“The same thing is happening with our natural resources, rivers, forests, minerals. Vucic is giving away everything of value without informing the people about the contracts and the benefit for the citizens of Serbia,” he told DW.

Dorde Bobic, Belgrade’s Chief City architect 20 years ago, is not happy by the planned schemes. He said it was an arrogant move to simply demolish the former General Staff headquarters to build a few hotels, and “give away the most precious place” in the city to the “foreign force” that bombed Belgrade in 1999, and to “trade it for political or personal interests,” as reported by DW.

Jared Kushner’s Albania Hotel and Apartment project

Kushner recently announced on his social media platforms that he was “excited to share early design images for development projects that have been created for the Albanian coast.” Prime Minister Edi Rama said his country was proud to welcome the projects, but the response from Albania’s environmentally-focused communities has been more questioning.

One of the sites proposed is located in the Karaburun-Sazan Marine Park on Sazan island, which used to be a military base. The other is on the Zvernec peninsula in southwestern Albania, part of the Vjosa-Narta Protected Landscape. This region which would accommodate blocks of hotels and villas forms part of the Vlore community.

Resistance from Environmental Experts

Albania’s parliament has recently passed an amendment to the country’s law on protected areas, with the bill paving the way for the economic development of said protected areas, regardless of cautions by environmental experts.

“Law 21/2024 allows the construction of 5-star mega-resorts in protected areas. In addition, according to the decision of the National Territorial Council, the construction of almost any other project is allowed and there are no more red lines,” Mirjan Topi, an ecologist at the Agricultural University of Tirana, told DW.

“The new changes in the law no longer protect nature and protected areas in Albania,” he added. According to Topi, the amendment to the current law has been changed to facilitate Kushner’s investments.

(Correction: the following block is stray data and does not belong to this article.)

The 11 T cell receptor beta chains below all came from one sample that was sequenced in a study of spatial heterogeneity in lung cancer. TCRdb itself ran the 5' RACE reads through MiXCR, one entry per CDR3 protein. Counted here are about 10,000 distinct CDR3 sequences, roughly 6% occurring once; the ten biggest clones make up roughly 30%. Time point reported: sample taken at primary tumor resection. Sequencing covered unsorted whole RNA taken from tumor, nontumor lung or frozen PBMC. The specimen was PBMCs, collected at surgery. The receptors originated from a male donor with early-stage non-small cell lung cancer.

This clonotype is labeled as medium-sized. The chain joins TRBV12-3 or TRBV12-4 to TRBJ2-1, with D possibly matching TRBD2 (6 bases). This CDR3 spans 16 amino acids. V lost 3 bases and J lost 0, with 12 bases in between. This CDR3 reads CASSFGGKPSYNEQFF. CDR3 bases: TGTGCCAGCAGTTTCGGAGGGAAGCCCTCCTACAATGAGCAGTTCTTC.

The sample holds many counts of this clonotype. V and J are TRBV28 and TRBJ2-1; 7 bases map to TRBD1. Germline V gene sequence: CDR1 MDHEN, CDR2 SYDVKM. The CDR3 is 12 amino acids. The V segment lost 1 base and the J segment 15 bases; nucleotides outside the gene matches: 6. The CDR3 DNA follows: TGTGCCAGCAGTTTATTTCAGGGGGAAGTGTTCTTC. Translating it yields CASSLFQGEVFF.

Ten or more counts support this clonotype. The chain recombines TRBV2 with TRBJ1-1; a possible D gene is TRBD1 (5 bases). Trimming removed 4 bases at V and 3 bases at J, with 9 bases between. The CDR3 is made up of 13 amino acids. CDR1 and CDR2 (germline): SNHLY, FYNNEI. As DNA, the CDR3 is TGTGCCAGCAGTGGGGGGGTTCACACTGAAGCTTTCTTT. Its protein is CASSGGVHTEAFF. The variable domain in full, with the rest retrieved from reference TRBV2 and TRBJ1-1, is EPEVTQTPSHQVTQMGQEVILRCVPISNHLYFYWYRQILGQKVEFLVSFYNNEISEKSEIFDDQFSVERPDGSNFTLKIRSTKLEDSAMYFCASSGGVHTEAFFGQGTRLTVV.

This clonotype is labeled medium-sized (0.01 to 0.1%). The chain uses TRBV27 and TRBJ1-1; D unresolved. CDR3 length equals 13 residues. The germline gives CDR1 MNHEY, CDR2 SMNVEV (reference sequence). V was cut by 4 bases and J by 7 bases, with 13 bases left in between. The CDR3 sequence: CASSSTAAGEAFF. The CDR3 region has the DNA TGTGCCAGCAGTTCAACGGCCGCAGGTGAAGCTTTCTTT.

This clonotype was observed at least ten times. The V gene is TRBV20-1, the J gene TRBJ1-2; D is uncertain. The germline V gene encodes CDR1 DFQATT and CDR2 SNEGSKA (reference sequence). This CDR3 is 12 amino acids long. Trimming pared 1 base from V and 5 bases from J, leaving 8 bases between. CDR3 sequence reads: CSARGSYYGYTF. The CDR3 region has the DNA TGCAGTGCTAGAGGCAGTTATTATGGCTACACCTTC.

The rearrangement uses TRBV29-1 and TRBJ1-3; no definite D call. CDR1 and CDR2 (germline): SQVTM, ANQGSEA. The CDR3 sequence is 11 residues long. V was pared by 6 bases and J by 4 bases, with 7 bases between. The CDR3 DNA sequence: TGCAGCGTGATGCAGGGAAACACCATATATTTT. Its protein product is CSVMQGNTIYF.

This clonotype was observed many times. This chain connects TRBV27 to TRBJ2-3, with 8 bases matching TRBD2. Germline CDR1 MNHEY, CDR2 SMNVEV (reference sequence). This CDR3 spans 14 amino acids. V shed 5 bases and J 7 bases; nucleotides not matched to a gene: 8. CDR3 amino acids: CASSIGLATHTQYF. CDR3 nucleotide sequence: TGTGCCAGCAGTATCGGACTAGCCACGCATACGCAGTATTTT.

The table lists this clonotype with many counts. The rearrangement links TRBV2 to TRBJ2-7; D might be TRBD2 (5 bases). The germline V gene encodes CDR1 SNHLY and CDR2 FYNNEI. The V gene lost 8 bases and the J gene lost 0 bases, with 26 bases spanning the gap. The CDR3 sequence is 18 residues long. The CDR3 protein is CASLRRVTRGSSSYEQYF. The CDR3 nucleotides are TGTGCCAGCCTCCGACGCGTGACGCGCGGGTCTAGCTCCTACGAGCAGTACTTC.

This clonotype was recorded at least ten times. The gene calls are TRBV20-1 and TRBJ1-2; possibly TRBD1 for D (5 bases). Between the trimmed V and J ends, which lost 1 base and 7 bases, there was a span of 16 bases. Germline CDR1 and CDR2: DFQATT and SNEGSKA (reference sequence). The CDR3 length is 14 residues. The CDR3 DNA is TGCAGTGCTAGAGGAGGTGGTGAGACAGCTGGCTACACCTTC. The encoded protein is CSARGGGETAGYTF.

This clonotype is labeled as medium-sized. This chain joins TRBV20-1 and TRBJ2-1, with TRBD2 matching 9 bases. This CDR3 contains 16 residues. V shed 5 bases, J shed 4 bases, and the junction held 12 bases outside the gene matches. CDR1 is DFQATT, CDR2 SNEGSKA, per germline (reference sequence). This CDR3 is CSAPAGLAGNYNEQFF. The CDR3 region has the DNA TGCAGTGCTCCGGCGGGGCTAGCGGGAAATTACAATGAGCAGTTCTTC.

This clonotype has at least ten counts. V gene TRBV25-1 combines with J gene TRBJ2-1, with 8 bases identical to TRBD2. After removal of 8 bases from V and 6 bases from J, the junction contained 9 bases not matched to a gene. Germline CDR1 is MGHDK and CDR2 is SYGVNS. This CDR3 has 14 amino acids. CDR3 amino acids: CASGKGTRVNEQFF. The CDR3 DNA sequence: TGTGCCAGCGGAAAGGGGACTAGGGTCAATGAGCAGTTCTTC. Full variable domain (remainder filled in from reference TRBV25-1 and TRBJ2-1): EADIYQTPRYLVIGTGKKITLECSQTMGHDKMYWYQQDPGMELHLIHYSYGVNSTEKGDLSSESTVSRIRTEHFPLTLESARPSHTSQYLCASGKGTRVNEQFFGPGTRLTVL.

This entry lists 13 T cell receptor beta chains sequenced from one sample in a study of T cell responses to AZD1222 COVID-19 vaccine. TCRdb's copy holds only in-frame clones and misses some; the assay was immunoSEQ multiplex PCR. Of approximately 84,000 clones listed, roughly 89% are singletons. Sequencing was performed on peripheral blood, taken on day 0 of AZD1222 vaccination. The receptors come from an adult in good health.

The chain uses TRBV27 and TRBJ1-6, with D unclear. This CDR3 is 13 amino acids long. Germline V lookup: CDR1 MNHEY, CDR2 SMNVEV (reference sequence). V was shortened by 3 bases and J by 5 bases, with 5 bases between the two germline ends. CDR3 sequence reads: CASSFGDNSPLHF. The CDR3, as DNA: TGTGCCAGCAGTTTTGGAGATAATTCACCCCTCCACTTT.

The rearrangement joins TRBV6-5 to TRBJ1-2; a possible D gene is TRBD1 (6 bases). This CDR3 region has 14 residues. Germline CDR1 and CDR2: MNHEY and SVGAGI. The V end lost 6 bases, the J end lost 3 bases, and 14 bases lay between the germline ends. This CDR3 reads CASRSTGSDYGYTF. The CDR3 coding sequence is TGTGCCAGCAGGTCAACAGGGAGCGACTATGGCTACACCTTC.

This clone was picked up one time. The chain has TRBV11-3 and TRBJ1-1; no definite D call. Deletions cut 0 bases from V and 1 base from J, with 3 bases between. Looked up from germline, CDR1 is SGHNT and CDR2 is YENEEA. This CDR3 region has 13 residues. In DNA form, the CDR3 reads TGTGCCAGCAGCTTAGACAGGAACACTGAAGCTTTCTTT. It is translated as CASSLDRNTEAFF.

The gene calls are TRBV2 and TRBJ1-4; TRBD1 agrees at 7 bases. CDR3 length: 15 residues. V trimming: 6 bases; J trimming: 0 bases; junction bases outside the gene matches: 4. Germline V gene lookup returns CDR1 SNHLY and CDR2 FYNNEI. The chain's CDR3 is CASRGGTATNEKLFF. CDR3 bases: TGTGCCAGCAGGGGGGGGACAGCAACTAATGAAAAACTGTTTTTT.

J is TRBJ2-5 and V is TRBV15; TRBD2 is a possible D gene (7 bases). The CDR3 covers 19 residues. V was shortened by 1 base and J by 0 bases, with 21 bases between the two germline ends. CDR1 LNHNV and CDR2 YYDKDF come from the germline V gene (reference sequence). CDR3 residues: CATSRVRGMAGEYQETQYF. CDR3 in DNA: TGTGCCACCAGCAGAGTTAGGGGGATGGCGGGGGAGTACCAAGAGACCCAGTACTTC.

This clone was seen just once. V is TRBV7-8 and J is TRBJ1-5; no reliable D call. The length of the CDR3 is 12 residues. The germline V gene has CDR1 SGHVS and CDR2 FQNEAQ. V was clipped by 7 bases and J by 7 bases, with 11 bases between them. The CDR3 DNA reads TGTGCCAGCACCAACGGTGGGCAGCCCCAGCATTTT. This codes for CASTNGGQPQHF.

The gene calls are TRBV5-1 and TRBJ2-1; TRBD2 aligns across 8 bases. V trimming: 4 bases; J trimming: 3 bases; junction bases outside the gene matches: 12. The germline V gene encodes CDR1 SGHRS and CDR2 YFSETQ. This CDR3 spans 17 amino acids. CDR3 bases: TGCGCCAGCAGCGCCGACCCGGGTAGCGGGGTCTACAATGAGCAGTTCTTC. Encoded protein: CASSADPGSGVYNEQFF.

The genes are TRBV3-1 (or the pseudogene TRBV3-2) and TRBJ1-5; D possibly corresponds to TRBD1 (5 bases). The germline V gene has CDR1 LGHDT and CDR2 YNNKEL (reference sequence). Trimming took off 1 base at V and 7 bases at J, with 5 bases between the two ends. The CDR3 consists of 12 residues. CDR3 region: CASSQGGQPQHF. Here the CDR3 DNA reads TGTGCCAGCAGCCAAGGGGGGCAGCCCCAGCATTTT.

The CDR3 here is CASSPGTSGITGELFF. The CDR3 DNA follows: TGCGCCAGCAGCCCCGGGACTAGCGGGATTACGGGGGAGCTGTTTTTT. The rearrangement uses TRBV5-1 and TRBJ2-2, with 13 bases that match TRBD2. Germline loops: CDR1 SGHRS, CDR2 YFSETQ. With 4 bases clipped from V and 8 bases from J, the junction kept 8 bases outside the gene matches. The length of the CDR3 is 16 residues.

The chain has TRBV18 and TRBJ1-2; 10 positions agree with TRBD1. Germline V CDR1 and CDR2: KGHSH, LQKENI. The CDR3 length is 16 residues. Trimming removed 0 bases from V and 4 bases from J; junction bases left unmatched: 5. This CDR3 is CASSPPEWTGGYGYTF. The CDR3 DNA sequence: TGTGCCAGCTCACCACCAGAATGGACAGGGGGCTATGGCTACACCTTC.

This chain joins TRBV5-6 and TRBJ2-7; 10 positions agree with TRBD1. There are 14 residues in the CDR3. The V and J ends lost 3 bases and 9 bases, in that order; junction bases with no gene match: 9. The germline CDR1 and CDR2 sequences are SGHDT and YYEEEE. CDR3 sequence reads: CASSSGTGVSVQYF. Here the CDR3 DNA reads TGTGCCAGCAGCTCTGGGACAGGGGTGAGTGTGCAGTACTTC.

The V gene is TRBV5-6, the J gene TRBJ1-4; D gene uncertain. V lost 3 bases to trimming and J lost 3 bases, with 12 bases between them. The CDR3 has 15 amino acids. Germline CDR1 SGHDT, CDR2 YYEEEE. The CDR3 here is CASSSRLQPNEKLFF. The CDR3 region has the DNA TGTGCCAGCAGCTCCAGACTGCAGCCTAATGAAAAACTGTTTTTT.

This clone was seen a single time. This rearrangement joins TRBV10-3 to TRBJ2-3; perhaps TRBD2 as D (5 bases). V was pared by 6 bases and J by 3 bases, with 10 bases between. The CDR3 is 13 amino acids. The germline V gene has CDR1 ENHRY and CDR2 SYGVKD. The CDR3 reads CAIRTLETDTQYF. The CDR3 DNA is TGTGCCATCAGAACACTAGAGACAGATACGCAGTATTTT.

“It is very clear that the law has been predetermined because there is no other way to explain the rush of the parliamentary majority to adopt it. Before the law was [even] decreed by the president, concrete projects emerged,” he said.

Growth for Albania’s economy with Kushner’s Hotel Plans?

At the other end of the response scale, the business community in Albania, especially the tourism sector, envisions massive economic benefits, however with a few potential setbacks.

“I consider it a very positive investment, but only if it really is a touristic investment, if [there] are villas or units for accommodation,” Besnik Vathi, CEO of the Albanian Travel and Hospitality Service told DW.

He is reportedly worried that the prospect of building residential villas would solely benefit those who invest in them.

“After the sale, there is no income for Albanian tourism. [But] investing in hotels or accommodation units will bring revenue for Albania continuously,” he told DW.

The local tourism sector and the wider economy, he said, would benefit from the creation of local jobs in Sazan and Zvernec. What concerns Vathi is the nature of the investment Kushner is pursuing and who will benefit most from it.